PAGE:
Rightful Resistance in Rural China (Cambridge Studies in Contentious Politics)

Rightful Resistance in Rural China (Cambridge Studies in Contentious Politics)

Kevin J. O'Brien

Language: English

Pages: 200

ISBN: 0521678528

Format: PDF / Kindle (mobi) / ePub

How can the poor and weak 'work' a political system to their advantage? Drawing mainly on interviews and surveys in rural China, Kevin O'Brien and Lianjiang Li show that popular action often hinges on locating and exploiting divisions within the state. Otherwise powerless people use the rhetoric and commitments of the central government to try to fight misconduct by local officials, open up clogged channels of participation, and push back the frontiers of the permissible. This 'rightful resistance' has far-reaching implications for our understanding of contentious politics. As O'Brien and Li explore the origins, dynamics, and consequences of rightful resistance, they highlight similarities between collective action in places as varied as China, the former East Germany, and the United States, while suggesting how Chinese experiences speak to issues such as opportunities to protest, claims radicalization, tactical innovation, and the outcomes of contention.

Stalin As Revolutionary, 1879-1929

Lenin's Electoral Strategy from 1907 to the October Revolution of 1917: The Ballot, the Streets - or Both

Mao's Last Revolution

A Bitter Revolution: China's Struggle with the Modern World

Conversations with Stalin












considered themselves to be the heroes of the local party branch, surfaced to play an even greater role in making claims, framing identities, and mobilizing villagers in pursuit of collective action.54 The problem was that the lethal violence of the war years had exposed Bao Zhilong and the Da Fo militia activists to repeated acts of savagery. Their reciprocal killings of known members of the violent Yang Faxian puppet regime ultimately produced a long-term memory of the war that justified using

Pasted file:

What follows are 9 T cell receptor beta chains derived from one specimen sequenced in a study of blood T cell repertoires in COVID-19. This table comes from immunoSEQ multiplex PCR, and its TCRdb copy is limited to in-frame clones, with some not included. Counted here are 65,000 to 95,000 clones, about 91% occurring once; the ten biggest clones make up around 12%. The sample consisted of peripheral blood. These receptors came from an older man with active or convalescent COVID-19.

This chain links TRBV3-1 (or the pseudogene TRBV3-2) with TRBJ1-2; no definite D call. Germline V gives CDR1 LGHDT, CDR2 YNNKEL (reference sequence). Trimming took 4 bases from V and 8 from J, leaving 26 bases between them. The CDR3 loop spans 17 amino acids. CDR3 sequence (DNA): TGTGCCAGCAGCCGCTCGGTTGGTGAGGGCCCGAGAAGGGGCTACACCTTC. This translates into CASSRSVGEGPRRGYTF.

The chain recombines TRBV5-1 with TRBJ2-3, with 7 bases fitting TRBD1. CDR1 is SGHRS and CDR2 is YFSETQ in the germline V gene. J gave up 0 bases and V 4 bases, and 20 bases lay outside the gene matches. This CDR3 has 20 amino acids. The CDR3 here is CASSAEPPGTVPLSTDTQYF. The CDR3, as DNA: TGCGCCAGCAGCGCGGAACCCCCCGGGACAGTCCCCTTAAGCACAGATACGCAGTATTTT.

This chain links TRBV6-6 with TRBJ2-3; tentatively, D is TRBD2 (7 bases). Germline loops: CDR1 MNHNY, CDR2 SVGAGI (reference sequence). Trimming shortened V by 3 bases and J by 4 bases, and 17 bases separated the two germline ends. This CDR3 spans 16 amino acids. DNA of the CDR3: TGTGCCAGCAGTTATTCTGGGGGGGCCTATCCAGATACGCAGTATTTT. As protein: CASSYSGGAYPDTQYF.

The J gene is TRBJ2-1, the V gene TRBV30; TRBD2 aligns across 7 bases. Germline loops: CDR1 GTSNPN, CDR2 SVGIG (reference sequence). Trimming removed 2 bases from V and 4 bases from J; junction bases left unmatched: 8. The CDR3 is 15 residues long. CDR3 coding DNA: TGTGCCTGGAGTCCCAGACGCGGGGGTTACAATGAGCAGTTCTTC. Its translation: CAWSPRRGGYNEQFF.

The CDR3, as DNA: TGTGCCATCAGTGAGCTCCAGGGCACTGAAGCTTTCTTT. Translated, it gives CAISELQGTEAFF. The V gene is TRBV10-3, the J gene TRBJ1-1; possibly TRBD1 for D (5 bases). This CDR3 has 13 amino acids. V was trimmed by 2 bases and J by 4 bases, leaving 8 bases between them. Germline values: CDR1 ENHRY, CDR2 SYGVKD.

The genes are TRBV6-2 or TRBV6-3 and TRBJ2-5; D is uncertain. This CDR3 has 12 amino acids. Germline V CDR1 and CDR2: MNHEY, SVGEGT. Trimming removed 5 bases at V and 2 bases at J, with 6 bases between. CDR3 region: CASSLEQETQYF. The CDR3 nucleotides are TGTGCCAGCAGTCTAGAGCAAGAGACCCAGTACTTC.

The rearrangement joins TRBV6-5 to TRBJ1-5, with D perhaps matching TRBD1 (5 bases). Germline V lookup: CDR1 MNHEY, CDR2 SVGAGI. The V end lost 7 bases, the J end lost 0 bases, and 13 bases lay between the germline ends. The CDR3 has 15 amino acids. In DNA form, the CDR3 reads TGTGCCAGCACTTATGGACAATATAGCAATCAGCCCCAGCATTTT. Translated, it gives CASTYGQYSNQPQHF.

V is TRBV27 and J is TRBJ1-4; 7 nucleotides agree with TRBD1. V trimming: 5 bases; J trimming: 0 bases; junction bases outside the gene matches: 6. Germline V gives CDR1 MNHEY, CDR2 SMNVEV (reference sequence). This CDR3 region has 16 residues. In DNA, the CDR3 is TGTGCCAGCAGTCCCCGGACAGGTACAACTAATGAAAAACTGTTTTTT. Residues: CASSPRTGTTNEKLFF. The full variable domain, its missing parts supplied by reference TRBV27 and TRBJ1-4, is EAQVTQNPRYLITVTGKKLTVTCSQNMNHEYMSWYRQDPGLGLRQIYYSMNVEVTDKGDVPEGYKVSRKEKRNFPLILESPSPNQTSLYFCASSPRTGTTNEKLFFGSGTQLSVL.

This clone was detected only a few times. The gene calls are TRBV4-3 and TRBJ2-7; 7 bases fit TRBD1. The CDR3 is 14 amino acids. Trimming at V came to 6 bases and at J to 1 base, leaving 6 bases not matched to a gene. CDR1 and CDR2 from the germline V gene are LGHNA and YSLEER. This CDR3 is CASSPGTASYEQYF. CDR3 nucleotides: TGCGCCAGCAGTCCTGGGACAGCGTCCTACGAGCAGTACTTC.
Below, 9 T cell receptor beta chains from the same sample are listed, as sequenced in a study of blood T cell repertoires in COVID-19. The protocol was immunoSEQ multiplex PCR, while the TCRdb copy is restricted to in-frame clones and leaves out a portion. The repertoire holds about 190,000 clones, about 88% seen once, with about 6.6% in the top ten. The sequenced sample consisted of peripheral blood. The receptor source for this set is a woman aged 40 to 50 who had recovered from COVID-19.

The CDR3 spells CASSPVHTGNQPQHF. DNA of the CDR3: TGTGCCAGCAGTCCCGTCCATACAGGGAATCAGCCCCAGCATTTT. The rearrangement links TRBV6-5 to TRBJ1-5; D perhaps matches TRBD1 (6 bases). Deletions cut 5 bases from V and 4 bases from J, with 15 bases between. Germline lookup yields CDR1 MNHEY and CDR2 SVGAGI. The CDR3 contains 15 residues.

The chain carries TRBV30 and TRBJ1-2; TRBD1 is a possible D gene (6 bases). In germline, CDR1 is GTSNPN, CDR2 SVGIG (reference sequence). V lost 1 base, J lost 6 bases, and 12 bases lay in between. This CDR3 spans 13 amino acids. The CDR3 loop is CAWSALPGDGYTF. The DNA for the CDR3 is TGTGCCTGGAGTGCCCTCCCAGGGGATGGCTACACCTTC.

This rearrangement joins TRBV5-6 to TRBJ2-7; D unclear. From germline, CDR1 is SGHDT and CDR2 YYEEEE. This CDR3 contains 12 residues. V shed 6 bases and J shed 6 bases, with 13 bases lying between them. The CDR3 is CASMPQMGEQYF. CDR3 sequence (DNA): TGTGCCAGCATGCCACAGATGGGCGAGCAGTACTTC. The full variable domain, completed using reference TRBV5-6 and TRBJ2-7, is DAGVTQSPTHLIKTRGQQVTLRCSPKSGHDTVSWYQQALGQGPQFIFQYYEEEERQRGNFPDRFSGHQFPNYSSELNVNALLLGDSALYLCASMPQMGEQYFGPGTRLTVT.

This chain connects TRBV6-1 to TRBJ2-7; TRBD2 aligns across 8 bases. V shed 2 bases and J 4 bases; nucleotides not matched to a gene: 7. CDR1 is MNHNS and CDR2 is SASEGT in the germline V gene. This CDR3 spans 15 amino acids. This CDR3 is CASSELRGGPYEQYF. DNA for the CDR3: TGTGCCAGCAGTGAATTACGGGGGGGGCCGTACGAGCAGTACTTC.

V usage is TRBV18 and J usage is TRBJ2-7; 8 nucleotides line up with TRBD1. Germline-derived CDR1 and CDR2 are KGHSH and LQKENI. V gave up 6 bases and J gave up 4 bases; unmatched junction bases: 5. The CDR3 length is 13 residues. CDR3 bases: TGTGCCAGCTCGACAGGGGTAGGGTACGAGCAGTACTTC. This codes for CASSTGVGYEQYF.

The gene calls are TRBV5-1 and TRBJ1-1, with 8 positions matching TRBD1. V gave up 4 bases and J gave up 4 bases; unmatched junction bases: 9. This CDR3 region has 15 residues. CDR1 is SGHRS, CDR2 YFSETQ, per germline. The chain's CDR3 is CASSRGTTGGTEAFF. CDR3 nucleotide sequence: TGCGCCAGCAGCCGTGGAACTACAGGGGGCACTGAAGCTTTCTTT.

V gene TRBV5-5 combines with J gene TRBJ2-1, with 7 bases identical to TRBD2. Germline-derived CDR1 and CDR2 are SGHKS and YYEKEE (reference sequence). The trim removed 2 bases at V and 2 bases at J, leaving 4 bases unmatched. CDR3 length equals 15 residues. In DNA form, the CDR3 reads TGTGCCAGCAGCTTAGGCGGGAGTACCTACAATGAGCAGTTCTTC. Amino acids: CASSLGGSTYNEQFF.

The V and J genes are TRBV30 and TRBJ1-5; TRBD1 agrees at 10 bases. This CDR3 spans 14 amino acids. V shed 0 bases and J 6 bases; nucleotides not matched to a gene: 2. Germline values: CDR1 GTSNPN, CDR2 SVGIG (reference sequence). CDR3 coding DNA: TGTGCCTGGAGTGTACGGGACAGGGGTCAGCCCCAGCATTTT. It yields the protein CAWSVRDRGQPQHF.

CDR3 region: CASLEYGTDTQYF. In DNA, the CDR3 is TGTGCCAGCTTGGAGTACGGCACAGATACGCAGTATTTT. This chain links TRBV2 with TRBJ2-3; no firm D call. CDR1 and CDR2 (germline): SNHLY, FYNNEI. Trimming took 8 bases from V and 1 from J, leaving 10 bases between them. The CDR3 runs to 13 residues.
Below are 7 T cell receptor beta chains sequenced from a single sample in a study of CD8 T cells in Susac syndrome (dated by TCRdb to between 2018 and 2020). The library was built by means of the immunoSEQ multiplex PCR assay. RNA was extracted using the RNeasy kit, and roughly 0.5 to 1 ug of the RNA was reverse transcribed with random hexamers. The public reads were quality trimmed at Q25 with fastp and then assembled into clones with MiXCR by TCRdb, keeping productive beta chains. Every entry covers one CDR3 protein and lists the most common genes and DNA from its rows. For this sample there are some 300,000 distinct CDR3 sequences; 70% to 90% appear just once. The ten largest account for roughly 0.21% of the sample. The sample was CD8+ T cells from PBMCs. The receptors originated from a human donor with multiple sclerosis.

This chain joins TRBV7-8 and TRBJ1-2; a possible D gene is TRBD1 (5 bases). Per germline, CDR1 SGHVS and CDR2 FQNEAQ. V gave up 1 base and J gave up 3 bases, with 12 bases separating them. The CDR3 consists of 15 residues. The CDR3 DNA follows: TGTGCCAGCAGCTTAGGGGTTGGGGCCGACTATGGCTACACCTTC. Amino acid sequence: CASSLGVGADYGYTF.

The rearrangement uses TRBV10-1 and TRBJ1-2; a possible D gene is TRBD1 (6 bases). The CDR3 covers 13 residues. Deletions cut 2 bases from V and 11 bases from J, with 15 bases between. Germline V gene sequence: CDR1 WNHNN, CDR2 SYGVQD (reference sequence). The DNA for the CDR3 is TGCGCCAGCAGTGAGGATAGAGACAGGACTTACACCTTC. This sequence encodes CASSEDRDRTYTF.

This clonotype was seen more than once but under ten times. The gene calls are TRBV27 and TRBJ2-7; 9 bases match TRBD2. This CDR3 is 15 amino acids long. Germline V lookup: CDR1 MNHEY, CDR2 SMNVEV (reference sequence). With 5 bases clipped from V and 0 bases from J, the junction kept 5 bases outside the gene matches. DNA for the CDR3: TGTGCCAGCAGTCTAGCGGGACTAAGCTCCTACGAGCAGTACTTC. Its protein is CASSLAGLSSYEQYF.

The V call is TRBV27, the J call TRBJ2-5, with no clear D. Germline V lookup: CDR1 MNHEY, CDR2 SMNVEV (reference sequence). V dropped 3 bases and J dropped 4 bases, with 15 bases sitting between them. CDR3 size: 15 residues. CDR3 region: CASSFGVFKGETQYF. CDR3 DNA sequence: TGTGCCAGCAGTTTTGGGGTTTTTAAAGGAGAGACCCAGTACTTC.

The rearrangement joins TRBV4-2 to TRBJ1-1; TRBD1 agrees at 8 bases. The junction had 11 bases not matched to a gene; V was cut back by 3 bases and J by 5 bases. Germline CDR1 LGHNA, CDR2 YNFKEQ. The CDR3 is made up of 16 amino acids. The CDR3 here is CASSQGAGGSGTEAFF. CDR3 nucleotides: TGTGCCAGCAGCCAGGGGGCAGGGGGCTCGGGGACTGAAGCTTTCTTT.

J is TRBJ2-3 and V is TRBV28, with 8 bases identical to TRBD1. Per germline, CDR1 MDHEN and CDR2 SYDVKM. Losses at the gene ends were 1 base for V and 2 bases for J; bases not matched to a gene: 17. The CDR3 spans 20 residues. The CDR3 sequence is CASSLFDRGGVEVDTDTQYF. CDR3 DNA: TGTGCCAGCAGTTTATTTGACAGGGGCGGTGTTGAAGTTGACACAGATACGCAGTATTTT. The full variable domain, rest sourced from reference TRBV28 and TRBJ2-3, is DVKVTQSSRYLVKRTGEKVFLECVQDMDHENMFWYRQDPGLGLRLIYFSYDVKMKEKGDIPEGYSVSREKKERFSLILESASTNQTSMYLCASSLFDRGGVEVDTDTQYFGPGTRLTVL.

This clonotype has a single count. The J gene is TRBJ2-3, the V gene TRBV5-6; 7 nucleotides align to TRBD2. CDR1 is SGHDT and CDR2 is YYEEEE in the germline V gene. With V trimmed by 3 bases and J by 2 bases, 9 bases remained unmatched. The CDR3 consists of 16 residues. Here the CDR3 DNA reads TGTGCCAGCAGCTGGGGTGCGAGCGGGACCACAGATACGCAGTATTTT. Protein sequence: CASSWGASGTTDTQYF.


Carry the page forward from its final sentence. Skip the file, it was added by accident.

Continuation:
preserved in the memory of villagers. The first has to do with a key Civil War–related death. In mid-1947, when the Civil War heated up, the Peasant Associations in the salt land villages of the HebeiShandong-Henan revolutionary base area kicked off a massive army recruitment drive, exhorting young villagers to join the PLA and convening sending-off ceremonies for thousands of volunteers.86 Da Fo sent 120 young people into the PLA. These semi-peasant warriors from the bad earth zone of the North

CUUS130/Thaxton 0 521 86131 4 March 17, 2008 15:6 The Onset of Collectivization and Popular Dissatisfaction visited Da Fo in August 1989, Secretary Bao still could not read his own name. At the time, Bao asked me to show him a piece of American money. I presented a George Washington quarter. Bao had no idea who the first president of the United States was, and although he had a good understanding of Chiang Kai-shek and his politics, he had little if any knowledge of Confucius and his

continue working in the collective fields and to shuck the harvested corn. Former members of the First Company are still overtaken with disgust and indignation when remembering such attacks on family mourning rights. Kimberley Ens Manning has shown that whether rural Chinese women reflect favorably on the Great Leap and its promised sexual equality and expansion of maternalist entitlements depends substantially on how they were positioned vis-`a-vis village power holders with party and kin

newfound perch in Liangmen People’s Commune.110 The campaign to forge a unified popular commitment to Mao’s revolutionary ascent, directed by Da Fo’s trio of party leaders (each of whom served as party secretary at some point in the Great Leap), delivered relentless physical harm to those who underperformed, both within the public criticism sessions and outside them. These punishments were driven by utopian work performance expectations and useless work payment formulas, and villagers bitterly

Download sample


Comments are closed.